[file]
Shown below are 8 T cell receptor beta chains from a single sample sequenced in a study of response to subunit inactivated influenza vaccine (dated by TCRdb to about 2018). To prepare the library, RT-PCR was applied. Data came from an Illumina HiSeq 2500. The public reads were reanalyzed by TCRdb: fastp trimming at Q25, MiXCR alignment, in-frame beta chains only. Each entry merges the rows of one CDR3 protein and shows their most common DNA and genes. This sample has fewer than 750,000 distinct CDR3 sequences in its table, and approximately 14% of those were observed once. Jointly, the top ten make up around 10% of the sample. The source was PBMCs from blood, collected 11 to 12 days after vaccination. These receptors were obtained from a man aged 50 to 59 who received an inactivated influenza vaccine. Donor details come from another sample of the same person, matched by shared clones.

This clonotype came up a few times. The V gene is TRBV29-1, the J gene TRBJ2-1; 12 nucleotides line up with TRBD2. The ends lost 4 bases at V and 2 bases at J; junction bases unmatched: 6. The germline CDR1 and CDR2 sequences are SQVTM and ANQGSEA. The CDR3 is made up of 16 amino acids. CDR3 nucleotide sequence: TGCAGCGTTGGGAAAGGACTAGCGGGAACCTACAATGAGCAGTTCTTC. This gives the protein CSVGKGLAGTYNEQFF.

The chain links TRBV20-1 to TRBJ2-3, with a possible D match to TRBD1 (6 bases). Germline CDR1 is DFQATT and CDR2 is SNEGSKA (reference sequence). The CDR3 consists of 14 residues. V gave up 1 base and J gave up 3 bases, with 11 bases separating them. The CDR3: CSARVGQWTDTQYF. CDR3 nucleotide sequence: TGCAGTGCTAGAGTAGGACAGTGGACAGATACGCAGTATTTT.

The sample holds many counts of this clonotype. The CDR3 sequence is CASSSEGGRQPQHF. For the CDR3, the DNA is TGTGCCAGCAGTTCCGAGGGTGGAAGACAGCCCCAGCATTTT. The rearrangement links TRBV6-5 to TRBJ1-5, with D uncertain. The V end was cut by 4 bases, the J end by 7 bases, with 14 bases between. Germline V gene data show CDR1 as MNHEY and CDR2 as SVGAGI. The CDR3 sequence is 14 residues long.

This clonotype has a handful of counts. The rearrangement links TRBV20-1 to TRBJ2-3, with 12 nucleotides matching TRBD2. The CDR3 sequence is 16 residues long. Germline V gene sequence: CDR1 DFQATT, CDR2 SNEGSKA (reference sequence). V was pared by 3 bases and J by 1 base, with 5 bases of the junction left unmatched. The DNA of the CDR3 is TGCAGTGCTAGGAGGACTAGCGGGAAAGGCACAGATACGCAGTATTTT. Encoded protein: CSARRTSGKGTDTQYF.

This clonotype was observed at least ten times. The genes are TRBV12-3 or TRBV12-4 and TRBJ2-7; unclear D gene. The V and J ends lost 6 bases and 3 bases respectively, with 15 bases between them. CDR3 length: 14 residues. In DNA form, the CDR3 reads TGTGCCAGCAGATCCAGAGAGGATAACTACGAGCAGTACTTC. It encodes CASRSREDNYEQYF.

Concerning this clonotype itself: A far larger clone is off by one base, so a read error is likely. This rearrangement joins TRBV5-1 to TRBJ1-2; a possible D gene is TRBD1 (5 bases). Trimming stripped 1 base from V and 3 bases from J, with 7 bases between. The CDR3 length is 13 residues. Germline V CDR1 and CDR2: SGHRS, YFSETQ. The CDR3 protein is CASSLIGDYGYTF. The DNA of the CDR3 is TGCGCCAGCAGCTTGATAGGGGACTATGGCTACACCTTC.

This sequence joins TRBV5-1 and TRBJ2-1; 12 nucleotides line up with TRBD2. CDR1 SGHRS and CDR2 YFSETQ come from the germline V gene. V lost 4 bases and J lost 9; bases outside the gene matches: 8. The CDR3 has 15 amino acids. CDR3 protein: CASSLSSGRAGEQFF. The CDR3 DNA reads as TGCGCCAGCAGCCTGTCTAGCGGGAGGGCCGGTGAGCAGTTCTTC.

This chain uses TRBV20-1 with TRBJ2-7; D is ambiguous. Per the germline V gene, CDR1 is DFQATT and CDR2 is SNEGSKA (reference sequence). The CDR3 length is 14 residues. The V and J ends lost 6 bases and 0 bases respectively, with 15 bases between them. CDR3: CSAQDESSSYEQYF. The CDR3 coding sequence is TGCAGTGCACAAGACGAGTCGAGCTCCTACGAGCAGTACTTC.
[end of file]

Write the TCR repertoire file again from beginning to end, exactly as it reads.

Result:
Shown below are 8 T cell receptor beta chains from a single sample sequenced in a study of response to subunit inactivated influenza vaccine (dated by TCRdb to about 2018). To prepare the library, RT-PCR was applied. Data came from an Illumina HiSeq 2500. The public reads were reanalyzed by TCRdb: fastp trimming at Q25, MiXCR alignment, in-frame beta chains only. Each entry merges the rows of one CDR3 protein and shows their most common DNA and genes. This sample has fewer than 750,000 distinct CDR3 sequences in its table, and approximately 14% of those were observed once. Jointly, the top ten make up around 10% of the sample. The source was PBMCs from blood, collected 11 to 12 days after vaccination. These receptors were obtained from a man aged 50 to 59 who received an inactivated influenza vaccine. Donor details come from another sample of the same person, matched by shared clones.

This clonotype came up a few times. The V gene is TRBV29-1, the J gene TRBJ2-1; 12 nucleotides line up with TRBD2. The ends lost 4 bases at V and 2 bases at J; junction bases unmatched: 6. The germline CDR1 and CDR2 sequences are SQVTM and ANQGSEA. The CDR3 is made up of 16 amino acids. CDR3 nucleotide sequence: TGCAGCGTTGGGAAAGGACTAGCGGGAACCTACAATGAGCAGTTCTTC. This gives the protein CSVGKGLAGTYNEQFF.

The chain links TRBV20-1 to TRBJ2-3, with a possible D match to TRBD1 (6 bases). Germline CDR1 is DFQATT and CDR2 is SNEGSKA (reference sequence). The CDR3 consists of 14 residues. V gave up 1 base and J gave up 3 bases, with 11 bases separating them. The CDR3: CSARVGQWTDTQYF. CDR3 nucleotide sequence: TGCAGTGCTAGAGTAGGACAGTGGACAGATACGCAGTATTTT.

The sample holds many counts of this clonotype. The CDR3 sequence is CASSSEGGRQPQHF. For the CDR3, the DNA is TGTGCCAGCAGTTCCGAGGGTGGAAGACAGCCCCAGCATTTT. The rearrangement links TRBV6-5 to TRBJ1-5, with D uncertain. The V end was cut by 4 bases, the J end by 7 bases, with 14 bases between. Germline V gene data show CDR1 as MNHEY and CDR2 as SVGAGI. The CDR3 sequence is 14 residues long.

This clonotype has a handful of counts. The rearrangement links TRBV20-1 to TRBJ2-3, with 12 nucleotides matching TRBD2. The CDR3 sequence is 16 residues long. Germline V gene sequence: CDR1 DFQATT, CDR2 SNEGSKA (reference sequence). V was pared by 3 bases and J by 1 base, with 5 bases of the junction left unmatched. The DNA of the CDR3 is TGCAGTGCTAGGAGGACTAGCGGGAAAGGCACAGATACGCAGTATTTT. Encoded protein: CSARRTSGKGTDTQYF.

This clonotype was observed at least ten times. The genes are TRBV12-3 or TRBV12-4 and TRBJ2-7; unclear D gene. The V and J ends lost 6 bases and 3 bases respectively, with 15 bases between them. CDR3 length: 14 residues. In DNA form, the CDR3 reads TGTGCCAGCAGATCCAGAGAGGATAACTACGAGCAGTACTTC. It encodes CASRSREDNYEQYF.

Concerning this clonotype itself: A far larger clone is off by one base, so a read error is likely. This rearrangement joins TRBV5-1 to TRBJ1-2; a possible D gene is TRBD1 (5 bases). Trimming stripped 1 base from V and 3 bases from J, with 7 bases between. The CDR3 length is 13 residues. Germline V CDR1 and CDR2: SGHRS, YFSETQ. The CDR3 protein is CASSLIGDYGYTF. The DNA of the CDR3 is TGCGCCAGCAGCTTGATAGGGGACTATGGCTACACCTTC.

This sequence joins TRBV5-1 and TRBJ2-1; 12 nucleotides line up with TRBD2. CDR1 SGHRS and CDR2 YFSETQ come from the germline V gene. V lost 4 bases and J lost 9; bases outside the gene matches: 8. The CDR3 has 15 amino acids. CDR3 protein: CASSLSSGRAGEQFF. The CDR3 DNA reads as TGCGCCAGCAGCCTGTCTAGCGGGAGGGCCGGTGAGCAGTTCTTC.

This chain uses TRBV20-1 with TRBJ2-7; D is ambiguous. Per the germline V gene, CDR1 is DFQATT and CDR2 is SNEGSKA (reference sequence). The CDR3 length is 14 residues. The V and J ends lost 6 bases and 0 bases respectively, with 15 bases between them. CDR3: CSAQDESSSYEQYF. The CDR3 coding sequence is TGCAGTGCACAAGACGAGTCGAGCTCCTACGAGCAGTACTTC.